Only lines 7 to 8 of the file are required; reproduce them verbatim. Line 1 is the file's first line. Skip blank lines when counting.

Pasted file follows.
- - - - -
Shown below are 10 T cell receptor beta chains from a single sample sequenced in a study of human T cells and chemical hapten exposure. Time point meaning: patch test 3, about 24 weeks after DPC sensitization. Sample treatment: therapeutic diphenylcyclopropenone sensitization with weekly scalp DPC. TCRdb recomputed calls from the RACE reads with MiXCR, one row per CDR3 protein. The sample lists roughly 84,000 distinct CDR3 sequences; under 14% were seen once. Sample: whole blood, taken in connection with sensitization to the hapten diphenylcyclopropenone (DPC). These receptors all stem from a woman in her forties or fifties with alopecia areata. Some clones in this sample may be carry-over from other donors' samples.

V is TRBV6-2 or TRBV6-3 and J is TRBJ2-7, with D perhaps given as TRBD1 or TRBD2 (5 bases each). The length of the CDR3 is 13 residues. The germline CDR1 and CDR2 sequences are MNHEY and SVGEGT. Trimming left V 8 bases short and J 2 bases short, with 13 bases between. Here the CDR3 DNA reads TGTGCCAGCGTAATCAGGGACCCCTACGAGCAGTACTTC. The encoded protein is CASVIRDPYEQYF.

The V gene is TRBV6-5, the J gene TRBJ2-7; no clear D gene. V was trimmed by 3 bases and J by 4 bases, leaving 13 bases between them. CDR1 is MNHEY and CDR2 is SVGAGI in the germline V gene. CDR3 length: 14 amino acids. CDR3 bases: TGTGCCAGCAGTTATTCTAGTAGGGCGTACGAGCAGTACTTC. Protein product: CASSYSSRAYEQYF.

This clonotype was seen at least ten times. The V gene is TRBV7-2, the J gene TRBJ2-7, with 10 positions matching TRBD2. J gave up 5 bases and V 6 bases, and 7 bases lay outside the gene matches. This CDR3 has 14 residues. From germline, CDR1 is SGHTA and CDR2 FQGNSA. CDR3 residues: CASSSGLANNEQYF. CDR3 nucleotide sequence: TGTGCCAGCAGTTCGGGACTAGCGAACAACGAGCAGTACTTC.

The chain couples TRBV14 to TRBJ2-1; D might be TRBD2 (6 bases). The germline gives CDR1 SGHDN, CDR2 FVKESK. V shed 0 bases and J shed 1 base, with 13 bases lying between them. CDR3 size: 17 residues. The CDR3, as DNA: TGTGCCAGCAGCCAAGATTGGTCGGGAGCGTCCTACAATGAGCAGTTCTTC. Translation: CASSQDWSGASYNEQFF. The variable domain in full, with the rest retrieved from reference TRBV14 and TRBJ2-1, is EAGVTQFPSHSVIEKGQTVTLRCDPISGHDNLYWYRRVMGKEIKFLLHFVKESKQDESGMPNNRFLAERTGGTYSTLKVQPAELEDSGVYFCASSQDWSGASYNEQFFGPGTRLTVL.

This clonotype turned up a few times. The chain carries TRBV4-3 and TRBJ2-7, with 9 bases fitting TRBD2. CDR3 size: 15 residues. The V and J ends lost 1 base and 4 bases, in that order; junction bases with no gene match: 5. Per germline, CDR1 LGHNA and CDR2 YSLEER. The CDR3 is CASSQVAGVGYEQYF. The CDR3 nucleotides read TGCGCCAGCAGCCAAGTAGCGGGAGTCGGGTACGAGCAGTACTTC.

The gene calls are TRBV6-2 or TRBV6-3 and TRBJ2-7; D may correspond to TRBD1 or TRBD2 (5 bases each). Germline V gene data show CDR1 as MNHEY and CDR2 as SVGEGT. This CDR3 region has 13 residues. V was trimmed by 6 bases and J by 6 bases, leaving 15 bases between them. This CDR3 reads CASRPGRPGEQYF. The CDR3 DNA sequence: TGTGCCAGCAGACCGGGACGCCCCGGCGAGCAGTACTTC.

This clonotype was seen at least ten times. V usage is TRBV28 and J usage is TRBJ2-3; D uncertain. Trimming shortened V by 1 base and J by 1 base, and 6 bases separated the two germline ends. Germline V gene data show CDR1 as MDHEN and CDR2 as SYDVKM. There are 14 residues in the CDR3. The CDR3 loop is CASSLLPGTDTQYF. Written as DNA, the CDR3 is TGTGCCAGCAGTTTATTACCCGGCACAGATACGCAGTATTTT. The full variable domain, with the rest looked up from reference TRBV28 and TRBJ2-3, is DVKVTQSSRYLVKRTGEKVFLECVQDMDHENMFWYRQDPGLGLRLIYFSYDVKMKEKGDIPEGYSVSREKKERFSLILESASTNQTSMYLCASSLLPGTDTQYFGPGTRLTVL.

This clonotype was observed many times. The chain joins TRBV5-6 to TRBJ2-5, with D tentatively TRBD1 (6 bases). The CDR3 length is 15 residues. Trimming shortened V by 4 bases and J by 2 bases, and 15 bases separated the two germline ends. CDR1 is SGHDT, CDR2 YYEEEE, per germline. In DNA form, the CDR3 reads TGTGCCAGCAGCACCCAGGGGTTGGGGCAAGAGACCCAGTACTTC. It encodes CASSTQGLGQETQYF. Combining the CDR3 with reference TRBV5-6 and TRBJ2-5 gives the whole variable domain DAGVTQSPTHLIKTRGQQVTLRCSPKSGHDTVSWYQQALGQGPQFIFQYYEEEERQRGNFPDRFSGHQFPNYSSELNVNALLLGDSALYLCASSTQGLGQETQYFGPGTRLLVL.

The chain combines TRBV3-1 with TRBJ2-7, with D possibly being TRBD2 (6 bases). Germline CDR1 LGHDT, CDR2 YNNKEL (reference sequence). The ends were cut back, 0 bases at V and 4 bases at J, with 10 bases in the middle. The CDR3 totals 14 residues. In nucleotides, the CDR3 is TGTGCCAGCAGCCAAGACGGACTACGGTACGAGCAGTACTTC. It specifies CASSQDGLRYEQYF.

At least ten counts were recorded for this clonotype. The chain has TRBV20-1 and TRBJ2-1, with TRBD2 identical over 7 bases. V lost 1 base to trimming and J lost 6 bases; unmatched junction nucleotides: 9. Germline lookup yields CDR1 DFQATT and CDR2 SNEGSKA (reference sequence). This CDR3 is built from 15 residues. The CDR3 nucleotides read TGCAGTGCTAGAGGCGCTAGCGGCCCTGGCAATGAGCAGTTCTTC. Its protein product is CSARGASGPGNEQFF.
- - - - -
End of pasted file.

The gene calls are TRBV6-2 or TRBV6-3 and TRBJ2-7; D may correspond to TRBD1 or TRBD2 (5 bases each). Germline V gene data show CDR1 as MNHEY and CDR2 as SVGEGT. This CDR3 region has 13 residues. V was trimmed by 6 bases and J by 6 bases, leaving 15 bases between them. This CDR3 reads CASRPGRPGEQYF. The CDR3 DNA sequence: TGTGCCAGCAGACCGGGACGCCCCGGCGAGCAGTACTTC.

This clonotype was seen at least ten times. V usage is TRBV28 and J usage is TRBJ2-3; D uncertain. Trimming shortened V by 1 base and J by 1 base, and 6 bases separated the two germline ends. Germline V gene data show CDR1 as MDHEN and CDR2 as SYDVKM. There are 14 residues in the CDR3. The CDR3 loop is CASSLLPGTDTQYF. Written as DNA, the CDR3 is TGTGCCAGCAGTTTATTACCCGGCACAGATACGCAGTATTTT. The full variable domain, with the rest looked up from reference TRBV28 and TRBJ2-3, is DVKVTQSSRYLVKRTGEKVFLECVQDMDHENMFWYRQDPGLGLRLIYFSYDVKMKEKGDIPEGYSVSREKKERFSLILESASTNQTSMYLCASSLLPGTDTQYFGPGTRLTVL.